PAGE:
Irene Shima, far left. Irene was caretaker of her mom until she died at 102. Photo courtesy of Bob Shimabukuro.

Tom (Chonin) 

The scene in Arlington in August after I arrived at Tom Nisan’s house: Toki Nesan had given me instructions about how to help the home health care personnel without interfering with their protocols.

Tuesday morning –

“I’m going to the store, Tom. What do you want to eat?”

“I’d like some ramen.”

About an hour later, Zenwa texted me. We had separated in the store because he needed to get some stuff for himself. “Dad, where are you?”
“Oh, got lost. I forgot what I was looking for.”

“Ramen, Dad.”

“Oh yeah, thanks.”

15 minutes later, we’re back at Tom’s house. I prepared the ramen quickly, but I’m greeted with, “WHERE THE F*** HAVE YOU BEEN? IT’S WAY PAST ONE O’CLOCK. TAKES YOU THAT LONG TO MAKE RAMEN?”

“Sorry, Tom. It takes me a lot longer to do things now.”

Felt bad.



December 1988. My brother Sam handed me the phone, “Toki wants to talk to you.” Just as Tom (Chonin – Oldest Son) was expected to take care of the financial and external concerns of the family when Dad died, Toki Nesan was expected to help Mom take care of the younger members of the family; in our case, a family of seven kids, stretching over 14 years. Boss of the internal concerns. A second mom, so to speak. I knew what she’s going to ask.

“Why do I feel like Sam just wants to see me before he dies,” asked Toki.

“Because that’s the way he feels.”

“So, if I wait until Christmas to come, he’ll probably live until Christmas.”

“No, you should look at it as, he wants to see you before he dies, but if you can’t make it, that’s okay with him. He worries only about Bruce after he dies. The question for you really is, ‘how would you feel if you didn’t come and he did die before Christmas?”
Toki cancelled her Christmas reservation, came a week earlier than planned, and Sam died in Bruce’s arms about 20 minutes after talking to Toki in person.


Tom: Hey, Bob. How’s Mom?

Bob: “What did you say?”

“What…nothing.” I was disappointed. I had lost contact.

Later, Toki suggested to me, “you have to stay in their world.”


Staying in their world

Zen Uncle is having problems. Ghosts. In the room. Cousins Dianne and Charlotte are trying to calm him. “You’re just hallucinating,” they inform Uncle (their Dad). Uncle wasn’t buying any of that.

Manu, Uncle’s care worker, is not present at the time. She previously took care of Kiyoko Auntie, but when Auntie died, the family decided to hire her to care for Uncle who also needed help. She was well acquainted with the family.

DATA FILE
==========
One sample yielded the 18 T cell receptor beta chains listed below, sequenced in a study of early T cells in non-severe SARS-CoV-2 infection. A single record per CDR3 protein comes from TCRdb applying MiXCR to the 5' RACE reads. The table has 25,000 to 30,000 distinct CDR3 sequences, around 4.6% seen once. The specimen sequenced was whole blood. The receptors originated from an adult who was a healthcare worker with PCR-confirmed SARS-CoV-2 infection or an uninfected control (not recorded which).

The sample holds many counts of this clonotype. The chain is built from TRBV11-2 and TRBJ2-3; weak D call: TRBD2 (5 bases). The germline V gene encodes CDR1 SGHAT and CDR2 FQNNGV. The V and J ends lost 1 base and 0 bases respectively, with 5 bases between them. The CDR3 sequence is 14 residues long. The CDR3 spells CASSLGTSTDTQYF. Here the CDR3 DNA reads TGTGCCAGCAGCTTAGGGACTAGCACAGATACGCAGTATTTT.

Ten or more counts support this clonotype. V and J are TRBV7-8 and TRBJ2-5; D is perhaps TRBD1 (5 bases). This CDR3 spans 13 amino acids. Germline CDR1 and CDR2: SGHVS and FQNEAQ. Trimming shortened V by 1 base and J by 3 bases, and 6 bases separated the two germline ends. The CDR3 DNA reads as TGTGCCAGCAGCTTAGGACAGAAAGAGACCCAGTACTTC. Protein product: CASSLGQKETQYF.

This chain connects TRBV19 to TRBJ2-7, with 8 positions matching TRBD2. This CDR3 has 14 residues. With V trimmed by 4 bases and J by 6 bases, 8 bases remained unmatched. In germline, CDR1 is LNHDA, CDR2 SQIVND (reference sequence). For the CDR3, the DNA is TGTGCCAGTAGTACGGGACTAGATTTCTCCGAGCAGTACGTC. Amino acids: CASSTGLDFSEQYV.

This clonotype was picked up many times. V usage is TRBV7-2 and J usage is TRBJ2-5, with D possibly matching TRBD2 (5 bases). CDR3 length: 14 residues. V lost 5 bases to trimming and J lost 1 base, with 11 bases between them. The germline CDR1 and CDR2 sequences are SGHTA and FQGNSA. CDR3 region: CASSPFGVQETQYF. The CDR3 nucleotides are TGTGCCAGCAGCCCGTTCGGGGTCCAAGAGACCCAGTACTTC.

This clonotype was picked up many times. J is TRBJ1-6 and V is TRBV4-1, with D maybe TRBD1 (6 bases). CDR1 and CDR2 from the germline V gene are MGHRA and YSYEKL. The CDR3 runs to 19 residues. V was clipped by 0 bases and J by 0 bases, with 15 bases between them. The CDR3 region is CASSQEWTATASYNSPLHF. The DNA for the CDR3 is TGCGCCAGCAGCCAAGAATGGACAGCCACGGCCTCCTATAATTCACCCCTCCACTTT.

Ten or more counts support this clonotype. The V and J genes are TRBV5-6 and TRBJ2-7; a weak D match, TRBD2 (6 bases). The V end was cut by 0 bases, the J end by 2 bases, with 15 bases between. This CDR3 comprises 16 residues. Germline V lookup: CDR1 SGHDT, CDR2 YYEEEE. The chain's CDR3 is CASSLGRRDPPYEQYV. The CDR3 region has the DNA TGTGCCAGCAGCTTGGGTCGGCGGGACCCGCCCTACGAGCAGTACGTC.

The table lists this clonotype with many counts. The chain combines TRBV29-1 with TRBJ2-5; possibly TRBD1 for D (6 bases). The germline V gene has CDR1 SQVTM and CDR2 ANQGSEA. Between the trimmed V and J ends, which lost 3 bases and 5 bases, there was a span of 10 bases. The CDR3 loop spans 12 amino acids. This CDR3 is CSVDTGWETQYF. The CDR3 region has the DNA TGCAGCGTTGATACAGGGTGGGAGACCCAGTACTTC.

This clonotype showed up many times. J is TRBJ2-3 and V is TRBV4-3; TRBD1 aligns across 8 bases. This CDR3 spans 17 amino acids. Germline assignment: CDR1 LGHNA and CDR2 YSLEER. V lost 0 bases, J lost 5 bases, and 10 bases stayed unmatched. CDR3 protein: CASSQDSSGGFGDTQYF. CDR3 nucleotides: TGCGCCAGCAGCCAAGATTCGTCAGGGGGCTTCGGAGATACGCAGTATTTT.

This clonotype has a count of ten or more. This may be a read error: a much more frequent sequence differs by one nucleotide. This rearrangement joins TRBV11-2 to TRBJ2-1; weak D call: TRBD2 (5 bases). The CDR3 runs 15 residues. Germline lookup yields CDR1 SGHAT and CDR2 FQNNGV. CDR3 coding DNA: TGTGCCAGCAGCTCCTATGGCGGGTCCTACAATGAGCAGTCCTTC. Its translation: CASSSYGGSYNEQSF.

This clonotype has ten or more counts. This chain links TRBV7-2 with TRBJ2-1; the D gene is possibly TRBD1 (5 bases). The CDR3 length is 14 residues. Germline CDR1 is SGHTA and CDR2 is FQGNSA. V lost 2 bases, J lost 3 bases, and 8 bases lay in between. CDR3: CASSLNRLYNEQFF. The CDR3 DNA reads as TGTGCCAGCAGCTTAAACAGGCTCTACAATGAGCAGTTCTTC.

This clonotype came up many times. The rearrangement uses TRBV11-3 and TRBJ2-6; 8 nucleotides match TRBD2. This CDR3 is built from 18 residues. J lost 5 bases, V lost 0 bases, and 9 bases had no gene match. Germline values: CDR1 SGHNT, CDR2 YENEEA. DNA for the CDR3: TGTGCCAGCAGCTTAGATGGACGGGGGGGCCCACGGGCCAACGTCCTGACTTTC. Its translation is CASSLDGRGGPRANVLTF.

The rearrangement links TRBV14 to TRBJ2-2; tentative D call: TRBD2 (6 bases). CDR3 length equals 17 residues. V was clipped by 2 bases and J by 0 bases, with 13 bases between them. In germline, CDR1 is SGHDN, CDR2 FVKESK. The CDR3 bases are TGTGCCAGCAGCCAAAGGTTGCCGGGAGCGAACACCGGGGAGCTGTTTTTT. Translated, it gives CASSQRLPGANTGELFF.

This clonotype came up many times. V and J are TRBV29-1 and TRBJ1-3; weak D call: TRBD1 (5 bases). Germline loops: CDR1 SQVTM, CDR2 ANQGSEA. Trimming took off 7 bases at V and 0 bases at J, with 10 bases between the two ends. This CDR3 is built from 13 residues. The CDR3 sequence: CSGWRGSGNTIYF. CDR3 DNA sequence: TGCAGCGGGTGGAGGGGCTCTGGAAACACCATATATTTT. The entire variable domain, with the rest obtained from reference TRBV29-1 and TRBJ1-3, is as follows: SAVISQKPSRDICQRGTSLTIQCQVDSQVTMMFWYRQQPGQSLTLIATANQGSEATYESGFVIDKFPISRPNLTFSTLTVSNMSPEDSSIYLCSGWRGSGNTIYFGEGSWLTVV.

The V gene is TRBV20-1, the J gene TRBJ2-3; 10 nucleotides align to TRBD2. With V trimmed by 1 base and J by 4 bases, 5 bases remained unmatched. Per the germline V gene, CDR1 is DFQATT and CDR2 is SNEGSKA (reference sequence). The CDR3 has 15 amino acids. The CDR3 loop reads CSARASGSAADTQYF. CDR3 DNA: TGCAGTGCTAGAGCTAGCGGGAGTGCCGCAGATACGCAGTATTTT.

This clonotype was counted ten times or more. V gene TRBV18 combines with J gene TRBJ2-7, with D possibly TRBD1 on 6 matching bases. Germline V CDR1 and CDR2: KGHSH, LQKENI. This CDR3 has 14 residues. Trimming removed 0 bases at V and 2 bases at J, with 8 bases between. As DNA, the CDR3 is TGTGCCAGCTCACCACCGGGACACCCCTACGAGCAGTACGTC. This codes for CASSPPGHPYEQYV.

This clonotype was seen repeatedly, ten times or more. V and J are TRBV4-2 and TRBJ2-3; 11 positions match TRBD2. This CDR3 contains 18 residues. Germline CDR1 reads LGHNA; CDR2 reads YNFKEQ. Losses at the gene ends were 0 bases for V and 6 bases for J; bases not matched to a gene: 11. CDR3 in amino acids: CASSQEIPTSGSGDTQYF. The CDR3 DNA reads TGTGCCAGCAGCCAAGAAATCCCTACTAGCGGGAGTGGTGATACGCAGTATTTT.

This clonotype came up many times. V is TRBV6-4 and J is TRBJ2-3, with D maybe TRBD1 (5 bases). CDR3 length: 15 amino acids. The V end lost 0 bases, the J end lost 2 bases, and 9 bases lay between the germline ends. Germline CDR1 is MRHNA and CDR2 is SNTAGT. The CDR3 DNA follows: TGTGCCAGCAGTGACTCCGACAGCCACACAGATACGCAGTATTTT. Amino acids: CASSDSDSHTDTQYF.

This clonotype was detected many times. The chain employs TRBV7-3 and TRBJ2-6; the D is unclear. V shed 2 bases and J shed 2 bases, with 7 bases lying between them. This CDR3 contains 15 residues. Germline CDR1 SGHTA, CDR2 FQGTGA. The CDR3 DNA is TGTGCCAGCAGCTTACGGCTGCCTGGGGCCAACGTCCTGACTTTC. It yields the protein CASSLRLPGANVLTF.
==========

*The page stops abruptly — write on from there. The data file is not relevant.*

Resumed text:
When Manu arrives, she sizes up the situation quickly as Uncle informs her of the ghosts. She picks up a broom, and asks uncle, “where are the ghosts?’

She swats the ghosts where he points, and calls out, “Go ‘way, ghosts. Go way. No bother him.”

The ghosts go away, Uncle settles down. Uncle goes to sleep.


In my perfect, visionary world, there would be universal income, and the NESAN of the world (I’m sure that people like them are in every culture) and care workers are paid a family living wage plus benefits and most of all, get time off so they get some relief.
Actually, they should be paid more. They should be paid what these wannabes who dream-up-financial-schemes-for-one-percenters-to-steal-from-the-working-poor get paid.


It had been an emotional two to three weeks that had started with my birthday, a 50th anniversary of Social Security and an 80th anniversary Medicare Party. It had also turned into a “Black Lives Matters rally” that had reached Washington D.C. and the Virginia house in which I was staying. But much as I wanted to, I didn’t really have time to comment on the Facebook chatterbox that was going on. I was fighting my own personal battles.

Bob: I came here to give Toki a break, but I also wanted to thank you and her for everything you’ve done for me and our family, while I had the chance.

Tom: So, you think I’m going to kick off soon?

B: Well, partly, but I think I may kick off soon too.

T: How come?

B: The doctor said I had COPD.

He looked at me up and down, humphed and said, “You’ll live a lot longer than me, believe me.”


The night before I left, Tom wanted me to cook hamburger.

“How about ramen instead?”

“Okay, that sounds good.”

And a little later, “Ah, that was the best ramen I’ve ever had.” I had put a little hamburger in it.

“Thanks,” I answered feeling a lot better. But the way he was getting around, I didn’t think he’d last out the month.


Tom requested, “Lets sing. Something.” Tom and Toki used to sing together a lot. I remember them singing “Side by Side,” “You are my Sunshine,” ‘40s and ‘50s songs. But Toki doesn’t remember what they sang that night other than Hawai`i Pono`i and the Punahou alma mater: O`ahu, a.

Postscript: Toki, who had also spent a lot of her retired life caring for our younger sister Ann, now lives in a continuing care facility in the Residential Living complex. (The six levels are: Residential Living, Assisted Living, Memory Support, Health Services, Home Care, Palliative Care / Hospice). Her days as a caregiver are pretty much over, but she still gets to be with Ann’s five-year old grandson Ichiro, who she says is a lot of fun.

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